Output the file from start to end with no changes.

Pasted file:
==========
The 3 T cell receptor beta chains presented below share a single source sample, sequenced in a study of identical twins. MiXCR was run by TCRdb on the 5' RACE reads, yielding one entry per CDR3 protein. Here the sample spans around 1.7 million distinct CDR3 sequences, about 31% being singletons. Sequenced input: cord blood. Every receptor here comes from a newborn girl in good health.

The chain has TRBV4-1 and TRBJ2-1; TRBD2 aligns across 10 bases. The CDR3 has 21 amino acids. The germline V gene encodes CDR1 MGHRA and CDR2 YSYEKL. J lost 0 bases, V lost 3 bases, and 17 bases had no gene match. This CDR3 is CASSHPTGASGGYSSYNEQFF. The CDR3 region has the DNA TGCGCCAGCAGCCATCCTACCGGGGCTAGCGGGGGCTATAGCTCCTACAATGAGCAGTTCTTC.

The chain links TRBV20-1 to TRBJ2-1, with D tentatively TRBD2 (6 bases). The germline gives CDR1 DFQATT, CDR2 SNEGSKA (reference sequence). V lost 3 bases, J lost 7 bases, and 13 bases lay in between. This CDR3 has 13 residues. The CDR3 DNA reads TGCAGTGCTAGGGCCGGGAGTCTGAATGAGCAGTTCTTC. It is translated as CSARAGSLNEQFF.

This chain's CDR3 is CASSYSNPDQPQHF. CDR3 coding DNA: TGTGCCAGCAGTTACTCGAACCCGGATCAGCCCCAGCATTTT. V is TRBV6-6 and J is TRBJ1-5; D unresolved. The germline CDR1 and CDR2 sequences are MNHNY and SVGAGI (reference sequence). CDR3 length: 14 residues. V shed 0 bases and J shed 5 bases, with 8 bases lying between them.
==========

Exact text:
The 3 T cell receptor beta chains presented below share a single source sample, sequenced in a study of identical twins. MiXCR was run by TCRdb on the 5' RACE reads, yielding one entry per CDR3 protein. Here the sample spans around 1.7 million distinct CDR3 sequences, about 31% being singletons. Sequenced input: cord blood. Every receptor here comes from a newborn girl in good health.

The chain has TRBV4-1 and TRBJ2-1; TRBD2 aligns across 10 bases. The CDR3 has 21 amino acids. The germline V gene encodes CDR1 MGHRA and CDR2 YSYEKL. J lost 0 bases, V lost 3 bases, and 17 bases had no gene match. This CDR3 is CASSHPTGASGGYSSYNEQFF. The CDR3 region has the DNA TGCGCCAGCAGCCATCCTACCGGGGCTAGCGGGGGCTATAGCTCCTACAATGAGCAGTTCTTC.

The chain links TRBV20-1 to TRBJ2-1, with D tentatively TRBD2 (6 bases). The germline gives CDR1 DFQATT, CDR2 SNEGSKA (reference sequence). V lost 3 bases, J lost 7 bases, and 13 bases lay in between. This CDR3 has 13 residues. The CDR3 DNA reads TGCAGTGCTAGGGCCGGGAGTCTGAATGAGCAGTTCTTC. It is translated as CSARAGSLNEQFF.

This chain's CDR3 is CASSYSNPDQPQHF. CDR3 coding DNA: TGTGCCAGCAGTTACTCGAACCCGGATCAGCCCCAGCATTTT. V is TRBV6-6 and J is TRBJ1-5; D unresolved. The germline CDR1 and CDR2 sequences are MNHNY and SVGAGI (reference sequence). CDR3 length: 14 residues. V shed 0 bases and J shed 5 bases, with 8 bases lying between them.